Title

Livable Los Angeles: Evaluating Transit-Oriented Development in Hollywood

Authors

Mike Kralovich

Document Type

Article

Publication Date

2011

Abstract

Los Angeles, the United States' second-largest city, faces several daunting challenges as a major metropolitan area. A crippling dependance on the automobile and a critical lack of affordable housing are two of the most urgent obstacles to livability. In an effort to address these issues Angelenos have embraced the concept of Transit-Oriented Development (TOD). Equitable TOD aims to foster cooperation between government, developers and communities in an effort to create new mixed-use and mixed-income housing around Los Angeles' burgeoning public transit system. TOD provides practical alternatives to a car-centric lifestyle, streamlines the connection between Angelenos and their jobs, and attempts to reduce transportation costs, fossil fuels burned and time spent in traffic. A forthcoming report created by MoveLA and SCANPH (Southern California Association of Non-Profit Housing) will provide a blueprint for successful TOD in an effort to guide future development. The highly effective community redevelopment that occurred around three subway stations in Hollywood serves as a case study for the report. Strategies used by the CRA-LA (Community Redevelopment Agency) to transform a struggling neighborhood with a serious crime problem into a thriving, interconnected transit-village are closely examined. Demographic studies and census tract analysis also address the resulting gentrification and displacement that occurred in the wake of development, examine strategies that can be implemented to maintain a diverse mixed-income community, and provide policy suggestions to make equitable TOD a reality.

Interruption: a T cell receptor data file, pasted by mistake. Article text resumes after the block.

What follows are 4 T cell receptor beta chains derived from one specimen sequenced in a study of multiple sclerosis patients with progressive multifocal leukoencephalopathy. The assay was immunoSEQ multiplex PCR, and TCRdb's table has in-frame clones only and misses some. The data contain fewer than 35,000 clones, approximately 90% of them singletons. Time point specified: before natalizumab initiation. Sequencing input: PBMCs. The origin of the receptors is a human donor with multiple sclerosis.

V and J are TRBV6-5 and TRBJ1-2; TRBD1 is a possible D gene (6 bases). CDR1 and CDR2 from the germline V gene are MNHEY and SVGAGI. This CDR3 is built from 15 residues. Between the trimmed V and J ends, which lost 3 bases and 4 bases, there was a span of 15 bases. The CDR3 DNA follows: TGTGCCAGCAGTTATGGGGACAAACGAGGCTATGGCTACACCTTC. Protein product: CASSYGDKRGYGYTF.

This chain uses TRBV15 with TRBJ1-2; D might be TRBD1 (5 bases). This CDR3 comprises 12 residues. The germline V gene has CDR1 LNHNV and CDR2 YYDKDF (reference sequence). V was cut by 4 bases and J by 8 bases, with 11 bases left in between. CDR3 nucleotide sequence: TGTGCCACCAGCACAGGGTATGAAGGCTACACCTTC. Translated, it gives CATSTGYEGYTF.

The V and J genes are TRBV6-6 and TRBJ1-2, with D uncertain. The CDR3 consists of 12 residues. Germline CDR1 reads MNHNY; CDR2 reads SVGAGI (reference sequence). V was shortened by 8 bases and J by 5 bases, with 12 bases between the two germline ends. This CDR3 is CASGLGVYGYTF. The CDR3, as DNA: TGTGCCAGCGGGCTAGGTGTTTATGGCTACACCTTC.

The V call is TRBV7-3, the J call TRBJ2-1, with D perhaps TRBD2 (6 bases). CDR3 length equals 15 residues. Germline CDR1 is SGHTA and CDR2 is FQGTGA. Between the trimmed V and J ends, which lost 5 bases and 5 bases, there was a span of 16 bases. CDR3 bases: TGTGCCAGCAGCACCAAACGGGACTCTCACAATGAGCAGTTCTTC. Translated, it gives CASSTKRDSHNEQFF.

Advisor

Peter Dreier

Department

uepi

Support

Ford Research Mentors Endowment

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